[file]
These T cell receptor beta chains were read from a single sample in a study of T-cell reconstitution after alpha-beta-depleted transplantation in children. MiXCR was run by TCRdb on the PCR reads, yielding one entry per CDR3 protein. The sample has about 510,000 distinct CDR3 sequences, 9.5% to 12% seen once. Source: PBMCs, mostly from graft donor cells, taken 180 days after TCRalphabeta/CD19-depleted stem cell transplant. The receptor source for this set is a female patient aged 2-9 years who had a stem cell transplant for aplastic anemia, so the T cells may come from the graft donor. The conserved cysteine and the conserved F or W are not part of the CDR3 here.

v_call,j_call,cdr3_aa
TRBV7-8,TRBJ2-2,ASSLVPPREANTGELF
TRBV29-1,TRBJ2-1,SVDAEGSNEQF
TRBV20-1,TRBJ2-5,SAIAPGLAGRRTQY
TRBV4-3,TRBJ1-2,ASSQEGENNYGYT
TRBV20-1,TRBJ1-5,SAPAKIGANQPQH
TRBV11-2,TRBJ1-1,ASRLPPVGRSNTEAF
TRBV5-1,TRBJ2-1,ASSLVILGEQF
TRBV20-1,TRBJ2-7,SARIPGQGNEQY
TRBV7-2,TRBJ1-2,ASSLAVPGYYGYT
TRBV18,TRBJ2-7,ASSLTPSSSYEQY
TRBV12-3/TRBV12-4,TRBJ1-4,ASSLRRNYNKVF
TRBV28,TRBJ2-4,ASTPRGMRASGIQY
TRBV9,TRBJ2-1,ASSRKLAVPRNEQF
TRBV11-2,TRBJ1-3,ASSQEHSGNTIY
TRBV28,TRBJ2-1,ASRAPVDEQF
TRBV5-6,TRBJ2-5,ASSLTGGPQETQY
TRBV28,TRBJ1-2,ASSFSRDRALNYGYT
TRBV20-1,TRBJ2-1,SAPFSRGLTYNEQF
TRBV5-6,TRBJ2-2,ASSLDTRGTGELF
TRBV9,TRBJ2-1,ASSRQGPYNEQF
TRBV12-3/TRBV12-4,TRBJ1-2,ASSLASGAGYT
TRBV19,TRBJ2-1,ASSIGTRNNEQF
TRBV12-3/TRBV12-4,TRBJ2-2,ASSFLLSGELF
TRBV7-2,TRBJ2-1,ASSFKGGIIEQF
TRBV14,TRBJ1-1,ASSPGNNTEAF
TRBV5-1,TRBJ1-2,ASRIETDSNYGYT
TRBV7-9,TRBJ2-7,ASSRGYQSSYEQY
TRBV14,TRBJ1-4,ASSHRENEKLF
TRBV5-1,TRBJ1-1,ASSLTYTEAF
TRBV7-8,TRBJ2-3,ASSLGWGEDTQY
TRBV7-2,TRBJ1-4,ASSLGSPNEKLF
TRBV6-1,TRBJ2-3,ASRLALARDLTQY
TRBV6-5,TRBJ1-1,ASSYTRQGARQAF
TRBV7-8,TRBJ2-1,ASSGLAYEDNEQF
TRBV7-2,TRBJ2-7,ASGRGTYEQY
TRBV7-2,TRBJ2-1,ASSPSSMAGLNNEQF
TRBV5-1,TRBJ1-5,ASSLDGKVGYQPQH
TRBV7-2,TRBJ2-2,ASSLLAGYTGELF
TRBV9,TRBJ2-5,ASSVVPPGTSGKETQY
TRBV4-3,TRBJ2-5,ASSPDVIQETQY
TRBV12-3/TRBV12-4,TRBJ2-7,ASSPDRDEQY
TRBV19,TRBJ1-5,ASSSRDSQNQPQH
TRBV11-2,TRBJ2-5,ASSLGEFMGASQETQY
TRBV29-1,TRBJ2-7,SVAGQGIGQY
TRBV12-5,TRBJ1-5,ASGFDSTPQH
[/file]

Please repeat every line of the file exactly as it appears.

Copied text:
These T cell receptor beta chains were read from a single sample in a study of T-cell reconstitution after alpha-beta-depleted transplantation in children. MiXCR was run by TCRdb on the PCR reads, yielding one entry per CDR3 protein. The sample has about 510,000 distinct CDR3 sequences, 9.5% to 12% seen once. Source: PBMCs, mostly from graft donor cells, taken 180 days after TCRalphabeta/CD19-depleted stem cell transplant. The receptor source for this set is a female patient aged 2-9 years who had a stem cell transplant for aplastic anemia, so the T cells may come from the graft donor. The conserved cysteine and the conserved F or W are not part of the CDR3 here.

v_call,j_call,cdr3_aa
TRBV7-8,TRBJ2-2,ASSLVPPREANTGELF
TRBV29-1,TRBJ2-1,SVDAEGSNEQF
TRBV20-1,TRBJ2-5,SAIAPGLAGRRTQY
TRBV4-3,TRBJ1-2,ASSQEGENNYGYT
TRBV20-1,TRBJ1-5,SAPAKIGANQPQH
TRBV11-2,TRBJ1-1,ASRLPPVGRSNTEAF
TRBV5-1,TRBJ2-1,ASSLVILGEQF
TRBV20-1,TRBJ2-7,SARIPGQGNEQY
TRBV7-2,TRBJ1-2,ASSLAVPGYYGYT
TRBV18,TRBJ2-7,ASSLTPSSSYEQY
TRBV12-3/TRBV12-4,TRBJ1-4,ASSLRRNYNKVF
TRBV28,TRBJ2-4,ASTPRGMRASGIQY
TRBV9,TRBJ2-1,ASSRKLAVPRNEQF
TRBV11-2,TRBJ1-3,ASSQEHSGNTIY
TRBV28,TRBJ2-1,ASRAPVDEQF
TRBV5-6,TRBJ2-5,ASSLTGGPQETQY
TRBV28,TRBJ1-2,ASSFSRDRALNYGYT
TRBV20-1,TRBJ2-1,SAPFSRGLTYNEQF
TRBV5-6,TRBJ2-2,ASSLDTRGTGELF
TRBV9,TRBJ2-1,ASSRQGPYNEQF
TRBV12-3/TRBV12-4,TRBJ1-2,ASSLASGAGYT
TRBV19,TRBJ2-1,ASSIGTRNNEQF
TRBV12-3/TRBV12-4,TRBJ2-2,ASSFLLSGELF
TRBV7-2,TRBJ2-1,ASSFKGGIIEQF
TRBV14,TRBJ1-1,ASSPGNNTEAF
TRBV5-1,TRBJ1-2,ASRIETDSNYGYT
TRBV7-9,TRBJ2-7,ASSRGYQSSYEQY
TRBV14,TRBJ1-4,ASSHRENEKLF
TRBV5-1,TRBJ1-1,ASSLTYTEAF
TRBV7-8,TRBJ2-3,ASSLGWGEDTQY
TRBV7-2,TRBJ1-4,ASSLGSPNEKLF
TRBV6-1,TRBJ2-3,ASRLALARDLTQY
TRBV6-5,TRBJ1-1,ASSYTRQGARQAF
TRBV7-8,TRBJ2-1,ASSGLAYEDNEQF
TRBV7-2,TRBJ2-7,ASGRGTYEQY
TRBV7-2,TRBJ2-1,ASSPSSMAGLNNEQF
TRBV5-1,TRBJ1-5,ASSLDGKVGYQPQH
TRBV7-2,TRBJ2-2,ASSLLAGYTGELF
TRBV9,TRBJ2-5,ASSVVPPGTSGKETQY
TRBV4-3,TRBJ2-5,ASSPDVIQETQY
TRBV12-3/TRBV12-4,TRBJ2-7,ASSPDRDEQY
TRBV19,TRBJ1-5,ASSSRDSQNQPQH
TRBV11-2,TRBJ2-5,ASSLGEFMGASQETQY
TRBV29-1,TRBJ2-7,SVAGQGIGQY
TRBV12-5,TRBJ1-5,ASGFDSTPQH